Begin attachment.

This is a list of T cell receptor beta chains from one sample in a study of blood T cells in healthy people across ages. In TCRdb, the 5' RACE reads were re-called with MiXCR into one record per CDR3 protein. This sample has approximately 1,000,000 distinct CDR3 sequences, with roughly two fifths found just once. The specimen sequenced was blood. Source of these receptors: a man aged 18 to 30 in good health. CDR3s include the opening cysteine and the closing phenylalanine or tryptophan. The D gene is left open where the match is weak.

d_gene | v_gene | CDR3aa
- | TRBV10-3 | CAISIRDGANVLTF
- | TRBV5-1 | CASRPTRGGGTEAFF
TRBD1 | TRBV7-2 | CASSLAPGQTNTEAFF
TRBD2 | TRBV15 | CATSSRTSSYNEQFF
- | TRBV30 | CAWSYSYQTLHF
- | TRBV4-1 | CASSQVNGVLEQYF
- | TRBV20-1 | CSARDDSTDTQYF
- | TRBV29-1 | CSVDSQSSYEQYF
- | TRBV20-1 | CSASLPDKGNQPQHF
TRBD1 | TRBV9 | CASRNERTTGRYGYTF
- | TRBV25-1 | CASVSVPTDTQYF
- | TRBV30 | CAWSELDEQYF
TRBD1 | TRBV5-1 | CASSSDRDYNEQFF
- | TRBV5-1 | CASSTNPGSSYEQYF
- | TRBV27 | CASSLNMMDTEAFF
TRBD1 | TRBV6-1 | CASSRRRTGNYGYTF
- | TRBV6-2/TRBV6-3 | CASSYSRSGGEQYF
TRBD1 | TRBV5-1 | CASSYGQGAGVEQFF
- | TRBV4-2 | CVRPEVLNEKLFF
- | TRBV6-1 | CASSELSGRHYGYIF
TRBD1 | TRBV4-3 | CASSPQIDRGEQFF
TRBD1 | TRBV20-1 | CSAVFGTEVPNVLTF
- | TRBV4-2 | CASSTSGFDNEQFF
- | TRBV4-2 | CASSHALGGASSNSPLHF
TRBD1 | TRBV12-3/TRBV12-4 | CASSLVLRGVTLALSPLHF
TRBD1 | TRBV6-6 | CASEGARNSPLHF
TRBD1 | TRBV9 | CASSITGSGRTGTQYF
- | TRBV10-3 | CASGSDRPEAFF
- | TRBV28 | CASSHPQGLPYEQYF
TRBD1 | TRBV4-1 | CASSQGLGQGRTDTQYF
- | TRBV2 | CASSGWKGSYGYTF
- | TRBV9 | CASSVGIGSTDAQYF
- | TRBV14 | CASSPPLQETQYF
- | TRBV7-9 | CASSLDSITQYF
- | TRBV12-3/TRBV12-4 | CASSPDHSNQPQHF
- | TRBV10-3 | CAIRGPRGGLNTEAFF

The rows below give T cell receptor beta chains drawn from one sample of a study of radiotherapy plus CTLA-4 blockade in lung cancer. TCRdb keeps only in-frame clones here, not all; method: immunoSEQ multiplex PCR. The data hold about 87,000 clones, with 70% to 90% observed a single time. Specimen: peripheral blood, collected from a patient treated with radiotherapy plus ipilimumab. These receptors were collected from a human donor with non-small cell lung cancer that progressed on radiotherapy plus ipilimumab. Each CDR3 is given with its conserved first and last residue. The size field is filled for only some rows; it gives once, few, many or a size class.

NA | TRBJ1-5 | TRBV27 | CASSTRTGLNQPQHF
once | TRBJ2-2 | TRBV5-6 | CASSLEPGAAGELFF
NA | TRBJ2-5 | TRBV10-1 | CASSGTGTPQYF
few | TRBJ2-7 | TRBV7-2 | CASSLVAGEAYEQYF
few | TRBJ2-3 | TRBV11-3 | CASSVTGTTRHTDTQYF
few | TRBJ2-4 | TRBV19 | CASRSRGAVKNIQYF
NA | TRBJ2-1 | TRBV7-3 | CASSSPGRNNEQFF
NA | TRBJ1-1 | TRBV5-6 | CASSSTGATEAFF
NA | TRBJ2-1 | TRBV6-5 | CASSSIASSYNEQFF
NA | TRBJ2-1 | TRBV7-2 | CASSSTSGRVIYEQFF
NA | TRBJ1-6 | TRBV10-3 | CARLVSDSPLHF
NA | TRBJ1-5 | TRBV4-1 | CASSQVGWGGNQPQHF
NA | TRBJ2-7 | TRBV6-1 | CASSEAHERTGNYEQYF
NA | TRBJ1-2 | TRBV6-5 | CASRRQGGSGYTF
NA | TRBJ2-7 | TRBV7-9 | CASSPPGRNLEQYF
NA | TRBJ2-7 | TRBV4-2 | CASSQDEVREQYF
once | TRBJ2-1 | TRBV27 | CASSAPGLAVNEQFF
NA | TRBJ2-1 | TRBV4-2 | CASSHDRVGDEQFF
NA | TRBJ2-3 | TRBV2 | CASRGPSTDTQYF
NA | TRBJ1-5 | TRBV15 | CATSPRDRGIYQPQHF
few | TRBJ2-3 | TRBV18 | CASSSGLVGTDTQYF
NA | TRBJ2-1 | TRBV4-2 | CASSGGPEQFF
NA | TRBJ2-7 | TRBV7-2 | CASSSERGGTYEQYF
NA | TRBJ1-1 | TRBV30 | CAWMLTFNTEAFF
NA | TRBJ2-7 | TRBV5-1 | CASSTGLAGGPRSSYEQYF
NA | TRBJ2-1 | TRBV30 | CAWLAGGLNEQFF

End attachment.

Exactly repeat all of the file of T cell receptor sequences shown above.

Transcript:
This is a list of T cell receptor beta chains from one sample in a study of blood T cells in healthy people across ages. In TCRdb, the 5' RACE reads were re-called with MiXCR into one record per CDR3 protein. This sample has approximately 1,000,000 distinct CDR3 sequences, with roughly two fifths found just once. The specimen sequenced was blood. Source of these receptors: a man aged 18 to 30 in good health. CDR3s include the opening cysteine and the closing phenylalanine or tryptophan. The D gene is left open where the match is weak.

d_gene | v_gene | CDR3aa
- | TRBV10-3 | CAISIRDGANVLTF
- | TRBV5-1 | CASRPTRGGGTEAFF
TRBD1 | TRBV7-2 | CASSLAPGQTNTEAFF
TRBD2 | TRBV15 | CATSSRTSSYNEQFF
- | TRBV30 | CAWSYSYQTLHF
- | TRBV4-1 | CASSQVNGVLEQYF
- | TRBV20-1 | CSARDDSTDTQYF
- | TRBV29-1 | CSVDSQSSYEQYF
- | TRBV20-1 | CSASLPDKGNQPQHF
TRBD1 | TRBV9 | CASRNERTTGRYGYTF
- | TRBV25-1 | CASVSVPTDTQYF
- | TRBV30 | CAWSELDEQYF
TRBD1 | TRBV5-1 | CASSSDRDYNEQFF
- | TRBV5-1 | CASSTNPGSSYEQYF
- | TRBV27 | CASSLNMMDTEAFF
TRBD1 | TRBV6-1 | CASSRRRTGNYGYTF
- | TRBV6-2/TRBV6-3 | CASSYSRSGGEQYF
TRBD1 | TRBV5-1 | CASSYGQGAGVEQFF
- | TRBV4-2 | CVRPEVLNEKLFF
- | TRBV6-1 | CASSELSGRHYGYIF
TRBD1 | TRBV4-3 | CASSPQIDRGEQFF
TRBD1 | TRBV20-1 | CSAVFGTEVPNVLTF
- | TRBV4-2 | CASSTSGFDNEQFF
- | TRBV4-2 | CASSHALGGASSNSPLHF
TRBD1 | TRBV12-3/TRBV12-4 | CASSLVLRGVTLALSPLHF
TRBD1 | TRBV6-6 | CASEGARNSPLHF
TRBD1 | TRBV9 | CASSITGSGRTGTQYF
- | TRBV10-3 | CASGSDRPEAFF
- | TRBV28 | CASSHPQGLPYEQYF
TRBD1 | TRBV4-1 | CASSQGLGQGRTDTQYF
- | TRBV2 | CASSGWKGSYGYTF
- | TRBV9 | CASSVGIGSTDAQYF
- | TRBV14 | CASSPPLQETQYF
- | TRBV7-9 | CASSLDSITQYF
- | TRBV12-3/TRBV12-4 | CASSPDHSNQPQHF
- | TRBV10-3 | CAIRGPRGGLNTEAFF

The rows below give T cell receptor beta chains drawn from one sample of a study of radiotherapy plus CTLA-4 blockade in lung cancer. TCRdb keeps only in-frame clones here, not all; method: immunoSEQ multiplex PCR. The data hold about 87,000 clones, with 70% to 90% observed a single time. Specimen: peripheral blood, collected from a patient treated with radiotherapy plus ipilimumab. These receptors were collected from a human donor with non-small cell lung cancer that progressed on radiotherapy plus ipilimumab. Each CDR3 is given with its conserved first and last residue. The size field is filled for only some rows; it gives once, few, many or a size class.

NA | TRBJ1-5 | TRBV27 | CASSTRTGLNQPQHF
once | TRBJ2-2 | TRBV5-6 | CASSLEPGAAGELFF
NA | TRBJ2-5 | TRBV10-1 | CASSGTGTPQYF
few | TRBJ2-7 | TRBV7-2 | CASSLVAGEAYEQYF
few | TRBJ2-3 | TRBV11-3 | CASSVTGTTRHTDTQYF
few | TRBJ2-4 | TRBV19 | CASRSRGAVKNIQYF
NA | TRBJ2-1 | TRBV7-3 | CASSSPGRNNEQFF
NA | TRBJ1-1 | TRBV5-6 | CASSSTGATEAFF
NA | TRBJ2-1 | TRBV6-5 | CASSSIASSYNEQFF
NA | TRBJ2-1 | TRBV7-2 | CASSSTSGRVIYEQFF
NA | TRBJ1-6 | TRBV10-3 | CARLVSDSPLHF
NA | TRBJ1-5 | TRBV4-1 | CASSQVGWGGNQPQHF
NA | TRBJ2-7 | TRBV6-1 | CASSEAHERTGNYEQYF
NA | TRBJ1-2 | TRBV6-5 | CASRRQGGSGYTF
NA | TRBJ2-7 | TRBV7-9 | CASSPPGRNLEQYF
NA | TRBJ2-7 | TRBV4-2 | CASSQDEVREQYF
once | TRBJ2-1 | TRBV27 | CASSAPGLAVNEQFF
NA | TRBJ2-1 | TRBV4-2 | CASSHDRVGDEQFF
NA | TRBJ2-3 | TRBV2 | CASRGPSTDTQYF
NA | TRBJ1-5 | TRBV15 | CATSPRDRGIYQPQHF
few | TRBJ2-3 | TRBV18 | CASSSGLVGTDTQYF
NA | TRBJ2-1 | TRBV4-2 | CASSGGPEQFF
NA | TRBJ2-7 | TRBV7-2 | CASSSERGGTYEQYF
NA | TRBJ1-1 | TRBV30 | CAWMLTFNTEAFF
NA | TRBJ2-7 | TRBV5-1 | CASSTGLAGGPRSSYEQYF
NA | TRBJ2-1 | TRBV30 | CAWLAGGLNEQFF